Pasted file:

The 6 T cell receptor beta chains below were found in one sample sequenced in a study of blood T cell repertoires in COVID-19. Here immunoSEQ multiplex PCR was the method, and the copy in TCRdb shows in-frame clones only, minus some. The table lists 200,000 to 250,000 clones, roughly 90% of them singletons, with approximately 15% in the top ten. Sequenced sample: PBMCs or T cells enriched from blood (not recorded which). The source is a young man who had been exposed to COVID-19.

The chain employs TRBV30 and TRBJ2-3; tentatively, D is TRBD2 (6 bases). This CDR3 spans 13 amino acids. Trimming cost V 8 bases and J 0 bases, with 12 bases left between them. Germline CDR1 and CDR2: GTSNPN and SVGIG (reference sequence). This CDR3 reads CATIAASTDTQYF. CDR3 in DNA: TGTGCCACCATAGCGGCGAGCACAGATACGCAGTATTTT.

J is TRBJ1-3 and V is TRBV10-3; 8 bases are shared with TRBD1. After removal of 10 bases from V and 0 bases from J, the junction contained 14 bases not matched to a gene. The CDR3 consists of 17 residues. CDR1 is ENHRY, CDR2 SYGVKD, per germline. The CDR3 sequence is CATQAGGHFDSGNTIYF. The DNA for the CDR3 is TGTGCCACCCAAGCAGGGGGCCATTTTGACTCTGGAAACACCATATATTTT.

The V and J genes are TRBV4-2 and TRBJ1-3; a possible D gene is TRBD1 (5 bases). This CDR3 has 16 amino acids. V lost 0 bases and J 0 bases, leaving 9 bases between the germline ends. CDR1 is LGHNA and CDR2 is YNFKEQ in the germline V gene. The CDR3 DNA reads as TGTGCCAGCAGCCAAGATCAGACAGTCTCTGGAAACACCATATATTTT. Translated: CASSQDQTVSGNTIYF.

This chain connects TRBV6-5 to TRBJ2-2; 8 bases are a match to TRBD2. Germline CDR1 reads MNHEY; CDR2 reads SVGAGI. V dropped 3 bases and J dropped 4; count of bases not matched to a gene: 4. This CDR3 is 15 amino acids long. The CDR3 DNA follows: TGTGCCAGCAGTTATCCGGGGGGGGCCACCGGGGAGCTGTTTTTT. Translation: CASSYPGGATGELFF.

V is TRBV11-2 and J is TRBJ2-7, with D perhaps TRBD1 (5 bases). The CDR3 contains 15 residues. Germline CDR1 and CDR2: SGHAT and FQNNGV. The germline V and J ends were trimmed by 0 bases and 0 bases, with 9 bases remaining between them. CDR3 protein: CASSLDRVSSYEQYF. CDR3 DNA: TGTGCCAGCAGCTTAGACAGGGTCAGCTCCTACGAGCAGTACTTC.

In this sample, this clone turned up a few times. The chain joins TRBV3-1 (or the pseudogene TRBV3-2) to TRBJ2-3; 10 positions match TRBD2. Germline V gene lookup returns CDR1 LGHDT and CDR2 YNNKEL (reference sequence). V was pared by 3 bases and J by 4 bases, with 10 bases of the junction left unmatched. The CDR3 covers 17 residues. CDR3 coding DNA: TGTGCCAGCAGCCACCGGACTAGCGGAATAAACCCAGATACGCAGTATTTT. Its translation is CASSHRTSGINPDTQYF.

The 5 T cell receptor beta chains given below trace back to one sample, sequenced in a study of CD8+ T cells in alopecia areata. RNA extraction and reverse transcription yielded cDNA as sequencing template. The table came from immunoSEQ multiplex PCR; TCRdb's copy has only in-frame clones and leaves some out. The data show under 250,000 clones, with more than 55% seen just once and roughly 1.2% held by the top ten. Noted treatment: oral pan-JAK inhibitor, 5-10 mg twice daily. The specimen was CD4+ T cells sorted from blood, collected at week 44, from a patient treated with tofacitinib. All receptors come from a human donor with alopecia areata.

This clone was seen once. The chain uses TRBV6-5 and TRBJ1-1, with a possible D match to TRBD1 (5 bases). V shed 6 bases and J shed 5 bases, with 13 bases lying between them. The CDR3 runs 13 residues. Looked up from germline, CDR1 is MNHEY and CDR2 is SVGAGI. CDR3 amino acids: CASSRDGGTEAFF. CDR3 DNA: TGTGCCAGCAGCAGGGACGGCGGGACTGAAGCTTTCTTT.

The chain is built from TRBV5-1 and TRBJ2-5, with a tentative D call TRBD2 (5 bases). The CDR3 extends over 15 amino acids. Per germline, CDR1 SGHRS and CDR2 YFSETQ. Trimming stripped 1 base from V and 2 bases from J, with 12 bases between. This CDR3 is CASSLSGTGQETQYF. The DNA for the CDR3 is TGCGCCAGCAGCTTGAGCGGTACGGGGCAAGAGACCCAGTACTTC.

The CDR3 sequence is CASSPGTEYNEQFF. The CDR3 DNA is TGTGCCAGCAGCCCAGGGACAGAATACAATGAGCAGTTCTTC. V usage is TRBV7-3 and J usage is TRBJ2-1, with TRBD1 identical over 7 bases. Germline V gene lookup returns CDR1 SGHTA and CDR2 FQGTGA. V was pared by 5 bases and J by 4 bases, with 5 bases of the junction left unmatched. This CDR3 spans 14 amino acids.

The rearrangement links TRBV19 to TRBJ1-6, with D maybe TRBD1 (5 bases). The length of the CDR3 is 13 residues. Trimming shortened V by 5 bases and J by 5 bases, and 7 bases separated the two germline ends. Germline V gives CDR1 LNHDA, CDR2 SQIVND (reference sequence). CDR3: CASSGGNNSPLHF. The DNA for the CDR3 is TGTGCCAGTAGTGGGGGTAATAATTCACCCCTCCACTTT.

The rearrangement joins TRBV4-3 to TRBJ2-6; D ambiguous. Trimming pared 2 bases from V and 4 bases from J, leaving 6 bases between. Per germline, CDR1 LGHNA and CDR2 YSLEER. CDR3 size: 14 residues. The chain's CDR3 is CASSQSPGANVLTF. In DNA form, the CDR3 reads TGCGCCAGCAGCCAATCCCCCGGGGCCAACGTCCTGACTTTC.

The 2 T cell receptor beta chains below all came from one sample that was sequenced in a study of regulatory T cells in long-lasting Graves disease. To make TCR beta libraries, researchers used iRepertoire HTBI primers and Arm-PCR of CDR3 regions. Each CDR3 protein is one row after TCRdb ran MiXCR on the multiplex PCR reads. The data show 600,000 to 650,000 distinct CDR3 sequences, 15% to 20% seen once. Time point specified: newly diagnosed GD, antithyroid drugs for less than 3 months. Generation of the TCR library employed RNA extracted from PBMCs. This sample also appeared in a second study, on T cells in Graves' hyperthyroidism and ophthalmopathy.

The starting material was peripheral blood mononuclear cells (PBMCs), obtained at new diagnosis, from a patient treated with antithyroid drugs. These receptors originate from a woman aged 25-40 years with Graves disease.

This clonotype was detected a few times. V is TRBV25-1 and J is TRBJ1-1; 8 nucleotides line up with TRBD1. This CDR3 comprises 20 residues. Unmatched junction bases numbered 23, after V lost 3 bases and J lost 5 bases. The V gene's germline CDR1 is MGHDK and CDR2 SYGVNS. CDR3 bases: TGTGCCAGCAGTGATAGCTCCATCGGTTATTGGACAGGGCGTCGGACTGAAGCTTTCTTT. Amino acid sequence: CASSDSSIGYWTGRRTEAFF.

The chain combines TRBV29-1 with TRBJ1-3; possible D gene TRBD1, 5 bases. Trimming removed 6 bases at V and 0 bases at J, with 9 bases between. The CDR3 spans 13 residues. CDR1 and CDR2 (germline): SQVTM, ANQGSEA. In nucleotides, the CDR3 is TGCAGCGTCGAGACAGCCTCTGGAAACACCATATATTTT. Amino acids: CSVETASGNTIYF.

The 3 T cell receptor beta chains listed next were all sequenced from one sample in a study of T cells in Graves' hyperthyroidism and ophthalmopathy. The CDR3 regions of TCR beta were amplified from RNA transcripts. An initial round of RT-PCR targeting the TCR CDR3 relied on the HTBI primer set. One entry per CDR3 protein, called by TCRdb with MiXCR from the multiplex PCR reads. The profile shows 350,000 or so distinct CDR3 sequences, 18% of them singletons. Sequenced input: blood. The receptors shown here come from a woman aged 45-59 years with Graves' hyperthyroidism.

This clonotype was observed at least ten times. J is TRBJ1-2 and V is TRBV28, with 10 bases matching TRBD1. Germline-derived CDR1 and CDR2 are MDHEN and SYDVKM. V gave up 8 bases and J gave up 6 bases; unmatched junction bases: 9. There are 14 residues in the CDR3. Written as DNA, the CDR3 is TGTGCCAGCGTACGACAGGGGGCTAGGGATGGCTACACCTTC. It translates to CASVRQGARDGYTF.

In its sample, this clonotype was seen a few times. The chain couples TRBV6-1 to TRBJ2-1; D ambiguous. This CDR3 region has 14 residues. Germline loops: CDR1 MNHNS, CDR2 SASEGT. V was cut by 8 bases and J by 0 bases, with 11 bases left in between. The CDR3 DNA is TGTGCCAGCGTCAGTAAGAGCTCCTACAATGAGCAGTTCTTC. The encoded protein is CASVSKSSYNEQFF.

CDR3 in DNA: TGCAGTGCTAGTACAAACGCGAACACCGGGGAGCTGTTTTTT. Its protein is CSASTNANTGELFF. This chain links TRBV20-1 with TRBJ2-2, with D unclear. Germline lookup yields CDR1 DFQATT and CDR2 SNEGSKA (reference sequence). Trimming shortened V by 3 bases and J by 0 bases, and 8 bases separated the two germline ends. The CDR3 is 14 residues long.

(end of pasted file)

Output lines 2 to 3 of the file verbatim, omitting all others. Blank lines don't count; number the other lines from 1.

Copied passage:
The chain employs TRBV30 and TRBJ2-3; tentatively, D is TRBD2 (6 bases). This CDR3 spans 13 amino acids. Trimming cost V 8 bases and J 0 bases, with 12 bases left between them. Germline CDR1 and CDR2: GTSNPN and SVGIG (reference sequence). This CDR3 reads CATIAASTDTQYF. CDR3 in DNA: TGTGCCACCATAGCGGCGAGCACAGATACGCAGTATTTT.

J is TRBJ1-3 and V is TRBV10-3; 8 bases are shared with TRBD1. After removal of 10 bases from V and 0 bases from J, the junction contained 14 bases not matched to a gene. The CDR3 consists of 17 residues. CDR1 is ENHRY, CDR2 SYGVKD, per germline. The CDR3 sequence is CATQAGGHFDSGNTIYF. The DNA for the CDR3 is TGTGCCACCCAAGCAGGGGGCCATTTTGACTCTGGAAACACCATATATTTT.